The feedback response of the boundary layer mixing regimes (Fig. 10) indicates that the reductions in low-level cloud are generally linked to a transition from decoupled to cumulus regimes, most prominently over the tropical and subtropical Pacific and Atlantic Oceans. The responses off the west coast of South America are likely influenced by local minima in the SST warming that occurs in this region (see section 5 below). Further details of subtropical low cloud feedback mechanisms using the atmospheric component of HadGEM2 are given in Webb and Lock (2013).

Fig. 10.
Fig. 10.

The boundary-layer-type feedback contributions at the end (years 125–140) of the 1% ramp-up simulation. These are estimated as a residual between the fully coupled AOGCM cloud changes and the adjustments estimated from the fixed-SST experiment. Units are fractional coverage measured in percent.

Citation: Journal of Climate 27, 4; 10.1175/JCLI-D-13-00421.1

d. Vertical structure of the cloud feedbacks and adjustments

Here we briefly consider the vertical distribution of the cloud responses by looking at zonal mean–height cross sections of the adjustments and feedbacks over land and ocean on the model’s full vertical resolution (38 levels). This provides both greater detail and a check on the analysis based on the ISCCP cloud diagnostics.

The cloud feedback (Fig. 11) is very similar over land and ocean (cf. Zelinka et al. 2013). This structure corresponds to the “classical” response of cloud to surface warming described in much earlier studies (e.g., Mitchell and Ingram 1992): at tropical and middle latitudes cloud decreases in the lower and middle troposphere and increases aloft, with the division between the decreases and increases matching the zonal variation of the tropopause. This is similarly seen in other CMIP5 models (e.g., Zelinka et al. 2013; Tomassini et al. 2013). At higher latitudes, poleward of ~60° in both hemispheres, cloud increases throughout the depth of the troposphere. Unlike Mitchell and Ingram (1992), there is an increase in cloud near the surface over the tropical oceans, which is almost certainly linked to the far greater resolution of the PBL in this model. This is opposite to the behavior reported by Colman and McAvaney (2011) and is not apparent in the ensemble mean changes shown by Zelinka et al. (2013).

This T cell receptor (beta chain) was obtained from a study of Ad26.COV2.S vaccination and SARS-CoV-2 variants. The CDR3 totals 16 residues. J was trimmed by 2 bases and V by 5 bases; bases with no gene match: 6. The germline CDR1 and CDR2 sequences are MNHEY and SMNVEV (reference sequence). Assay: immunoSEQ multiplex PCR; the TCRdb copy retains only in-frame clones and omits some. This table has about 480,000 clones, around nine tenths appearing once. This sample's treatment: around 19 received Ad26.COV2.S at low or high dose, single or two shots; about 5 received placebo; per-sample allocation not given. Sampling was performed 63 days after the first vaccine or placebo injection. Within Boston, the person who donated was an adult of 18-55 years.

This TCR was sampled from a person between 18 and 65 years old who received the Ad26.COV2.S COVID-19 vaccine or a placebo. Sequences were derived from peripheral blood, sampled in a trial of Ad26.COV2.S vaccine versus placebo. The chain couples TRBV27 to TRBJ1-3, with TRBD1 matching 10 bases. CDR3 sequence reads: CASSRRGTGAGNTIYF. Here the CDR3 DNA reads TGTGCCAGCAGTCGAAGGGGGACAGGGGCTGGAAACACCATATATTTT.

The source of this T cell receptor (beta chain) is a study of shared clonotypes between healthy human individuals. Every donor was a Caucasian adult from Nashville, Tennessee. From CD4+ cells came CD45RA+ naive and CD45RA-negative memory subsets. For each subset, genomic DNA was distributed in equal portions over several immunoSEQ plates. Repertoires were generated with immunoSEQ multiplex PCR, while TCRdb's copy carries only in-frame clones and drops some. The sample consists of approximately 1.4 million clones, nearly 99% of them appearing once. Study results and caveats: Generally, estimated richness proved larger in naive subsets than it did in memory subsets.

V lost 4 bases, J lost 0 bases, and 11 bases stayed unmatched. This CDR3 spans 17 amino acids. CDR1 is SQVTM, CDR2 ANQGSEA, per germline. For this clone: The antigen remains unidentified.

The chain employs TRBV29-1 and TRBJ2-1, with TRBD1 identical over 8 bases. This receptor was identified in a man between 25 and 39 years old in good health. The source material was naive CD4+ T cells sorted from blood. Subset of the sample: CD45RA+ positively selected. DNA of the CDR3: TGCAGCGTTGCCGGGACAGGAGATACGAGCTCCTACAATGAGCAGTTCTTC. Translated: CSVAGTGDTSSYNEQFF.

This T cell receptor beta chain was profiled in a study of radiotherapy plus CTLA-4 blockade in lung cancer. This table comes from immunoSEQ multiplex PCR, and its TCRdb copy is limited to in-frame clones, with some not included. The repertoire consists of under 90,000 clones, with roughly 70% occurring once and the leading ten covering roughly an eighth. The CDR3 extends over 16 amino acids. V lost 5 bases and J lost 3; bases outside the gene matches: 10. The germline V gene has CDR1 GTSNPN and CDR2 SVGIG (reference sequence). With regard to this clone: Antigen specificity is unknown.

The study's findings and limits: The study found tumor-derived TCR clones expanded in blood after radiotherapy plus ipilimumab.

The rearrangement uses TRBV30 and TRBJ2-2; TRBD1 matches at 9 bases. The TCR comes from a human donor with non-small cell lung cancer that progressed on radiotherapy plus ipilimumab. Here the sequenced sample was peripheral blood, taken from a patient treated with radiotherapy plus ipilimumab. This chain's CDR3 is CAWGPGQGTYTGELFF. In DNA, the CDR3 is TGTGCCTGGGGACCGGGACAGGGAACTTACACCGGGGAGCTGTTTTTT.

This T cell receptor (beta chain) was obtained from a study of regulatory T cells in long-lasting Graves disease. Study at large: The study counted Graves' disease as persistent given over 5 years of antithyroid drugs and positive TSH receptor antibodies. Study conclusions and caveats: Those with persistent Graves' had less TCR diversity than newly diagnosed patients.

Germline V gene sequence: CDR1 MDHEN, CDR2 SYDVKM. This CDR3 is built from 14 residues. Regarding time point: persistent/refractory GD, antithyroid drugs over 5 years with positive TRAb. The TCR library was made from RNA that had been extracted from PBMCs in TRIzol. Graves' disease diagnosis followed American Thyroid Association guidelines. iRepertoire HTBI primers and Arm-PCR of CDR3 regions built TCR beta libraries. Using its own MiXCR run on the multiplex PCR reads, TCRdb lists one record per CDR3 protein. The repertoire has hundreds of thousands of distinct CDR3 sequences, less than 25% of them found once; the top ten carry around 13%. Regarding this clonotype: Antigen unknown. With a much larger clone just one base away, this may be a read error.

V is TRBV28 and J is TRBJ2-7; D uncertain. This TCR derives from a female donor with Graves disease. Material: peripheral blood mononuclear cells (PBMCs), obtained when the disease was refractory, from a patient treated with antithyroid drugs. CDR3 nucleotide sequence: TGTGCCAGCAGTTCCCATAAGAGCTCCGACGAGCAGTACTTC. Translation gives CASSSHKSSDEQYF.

Fig. 11.
Fig. 11.

The zonal-mean cloud amount adjustment and feedback changes over (a),(d) ocean and (b),(e) land with respect to the control at the end (years 125–140) of the 1% ramp-up experiment. (c),(f) Also shown are the adjustments over land in the RAD and PHYS experiments. The cloud amount changes are shown on the model’s native vertical grid from the surface up to a height of 18 km. Units are fractional coverage measured in percent. The vertical axis is height in meters.

Citation: Journal of Climate 27, 4; 10.1175/JCLI-D-13-00421.1

In common with many GCMs, cloud fraction in HadGEM2-ES is diagnosed from relative humidity, so changes in cloud and RH should generally be quite strongly correlated (Mitchell and Ingram 1992; Colman and McAvaney 2011). The zonal mean–height cross sections of the adjustments to RH over land and ocean (Fig. 12) are closely related to the cloud fraction changes in Fig. 11 as expected, the lack of a perfect match-up being indicative of the nonlinearity in the specified RH–cloud relationship.

Fig. 12.
Fig. 12.